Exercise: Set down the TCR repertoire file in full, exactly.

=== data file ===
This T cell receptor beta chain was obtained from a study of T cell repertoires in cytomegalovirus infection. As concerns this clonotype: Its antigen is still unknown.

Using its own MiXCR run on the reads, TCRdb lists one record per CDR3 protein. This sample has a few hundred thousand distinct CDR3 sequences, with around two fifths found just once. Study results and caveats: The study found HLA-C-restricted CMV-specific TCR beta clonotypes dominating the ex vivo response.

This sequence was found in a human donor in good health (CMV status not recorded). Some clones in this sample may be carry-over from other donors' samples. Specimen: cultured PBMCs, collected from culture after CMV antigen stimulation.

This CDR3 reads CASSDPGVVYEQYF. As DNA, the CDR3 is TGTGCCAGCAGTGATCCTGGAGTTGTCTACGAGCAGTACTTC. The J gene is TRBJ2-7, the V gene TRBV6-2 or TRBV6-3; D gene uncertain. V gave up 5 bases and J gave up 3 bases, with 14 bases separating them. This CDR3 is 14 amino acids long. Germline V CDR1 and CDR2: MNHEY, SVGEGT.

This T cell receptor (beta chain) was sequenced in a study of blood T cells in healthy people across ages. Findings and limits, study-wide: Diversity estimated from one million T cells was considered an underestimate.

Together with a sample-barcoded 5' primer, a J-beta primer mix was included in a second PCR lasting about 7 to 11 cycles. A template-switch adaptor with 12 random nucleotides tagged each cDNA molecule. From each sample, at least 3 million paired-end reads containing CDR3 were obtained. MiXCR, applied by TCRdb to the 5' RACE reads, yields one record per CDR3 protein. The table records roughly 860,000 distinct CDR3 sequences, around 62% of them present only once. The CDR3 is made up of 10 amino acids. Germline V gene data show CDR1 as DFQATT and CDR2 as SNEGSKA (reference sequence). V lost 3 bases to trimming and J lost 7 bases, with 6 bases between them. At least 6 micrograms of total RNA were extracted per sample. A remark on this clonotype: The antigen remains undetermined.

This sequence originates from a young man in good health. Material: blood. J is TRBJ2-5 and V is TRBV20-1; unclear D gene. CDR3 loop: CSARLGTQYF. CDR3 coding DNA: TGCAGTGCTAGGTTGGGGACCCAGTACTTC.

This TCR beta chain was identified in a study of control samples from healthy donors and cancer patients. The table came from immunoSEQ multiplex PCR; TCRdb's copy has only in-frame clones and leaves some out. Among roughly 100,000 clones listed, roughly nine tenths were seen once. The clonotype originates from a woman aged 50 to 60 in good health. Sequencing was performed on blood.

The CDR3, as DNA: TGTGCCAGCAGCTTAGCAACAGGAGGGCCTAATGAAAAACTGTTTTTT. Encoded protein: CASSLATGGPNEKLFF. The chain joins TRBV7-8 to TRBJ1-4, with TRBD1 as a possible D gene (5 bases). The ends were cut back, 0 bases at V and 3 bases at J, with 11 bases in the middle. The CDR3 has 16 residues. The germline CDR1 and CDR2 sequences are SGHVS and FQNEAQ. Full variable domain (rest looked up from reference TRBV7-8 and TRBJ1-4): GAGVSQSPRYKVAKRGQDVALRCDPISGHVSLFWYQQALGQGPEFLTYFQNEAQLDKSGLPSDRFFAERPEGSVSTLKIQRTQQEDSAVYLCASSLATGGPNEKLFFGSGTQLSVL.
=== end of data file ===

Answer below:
This T cell receptor beta chain was obtained from a study of T cell repertoires in cytomegalovirus infection. As concerns this clonotype: Its antigen is still unknown.

Using its own MiXCR run on the reads, TCRdb lists one record per CDR3 protein. This sample has a few hundred thousand distinct CDR3 sequences, with around two fifths found just once. Study results and caveats: The study found HLA-C-restricted CMV-specific TCR beta clonotypes dominating the ex vivo response.

This sequence was found in a human donor in good health (CMV status not recorded). Some clones in this sample may be carry-over from other donors' samples. Specimen: cultured PBMCs, collected from culture after CMV antigen stimulation.

This CDR3 reads CASSDPGVVYEQYF. As DNA, the CDR3 is TGTGCCAGCAGTGATCCTGGAGTTGTCTACGAGCAGTACTTC. The J gene is TRBJ2-7, the V gene TRBV6-2 or TRBV6-3; D gene uncertain. V gave up 5 bases and J gave up 3 bases, with 14 bases separating them. This CDR3 is 14 amino acids long. Germline V CDR1 and CDR2: MNHEY, SVGEGT.

This T cell receptor (beta chain) was sequenced in a study of blood T cells in healthy people across ages. Findings and limits, study-wide: Diversity estimated from one million T cells was considered an underestimate.

Together with a sample-barcoded 5' primer, a J-beta primer mix was included in a second PCR lasting about 7 to 11 cycles. A template-switch adaptor with 12 random nucleotides tagged each cDNA molecule. From each sample, at least 3 million paired-end reads containing CDR3 were obtained. MiXCR, applied by TCRdb to the 5' RACE reads, yields one record per CDR3 protein. The table records roughly 860,000 distinct CDR3 sequences, around 62% of them present only once. The CDR3 is made up of 10 amino acids. Germline V gene data show CDR1 as DFQATT and CDR2 as SNEGSKA (reference sequence). V lost 3 bases to trimming and J lost 7 bases, with 6 bases between them. At least 6 micrograms of total RNA were extracted per sample. A remark on this clonotype: The antigen remains undetermined.

This sequence originates from a young man in good health. Material: blood. J is TRBJ2-5 and V is TRBV20-1; unclear D gene. CDR3 loop: CSARLGTQYF. CDR3 coding DNA: TGCAGTGCTAGGTTGGGGACCCAGTACTTC.

This TCR beta chain was identified in a study of control samples from healthy donors and cancer patients. The table came from immunoSEQ multiplex PCR; TCRdb's copy has only in-frame clones and leaves some out. Among roughly 100,000 clones listed, roughly nine tenths were seen once. The clonotype originates from a woman aged 50 to 60 in good health. Sequencing was performed on blood.

The CDR3, as DNA: TGTGCCAGCAGCTTAGCAACAGGAGGGCCTAATGAAAAACTGTTTTTT. Encoded protein: CASSLATGGPNEKLFF. The chain joins TRBV7-8 to TRBJ1-4, with TRBD1 as a possible D gene (5 bases). The ends were cut back, 0 bases at V and 3 bases at J, with 11 bases in the middle. The CDR3 has 16 residues. The germline CDR1 and CDR2 sequences are SGHVS and FQNEAQ. Full variable domain (rest looked up from reference TRBV7-8 and TRBJ1-4): GAGVSQSPRYKVAKRGQDVALRCDPISGHVSLFWYQQALGQGPEFLTYFQNEAQLDKSGLPSDRFFAERPEGSVSTLKIQRTQQEDSAVYLCASSLATGGPNEKLFFGSGTQLSVL.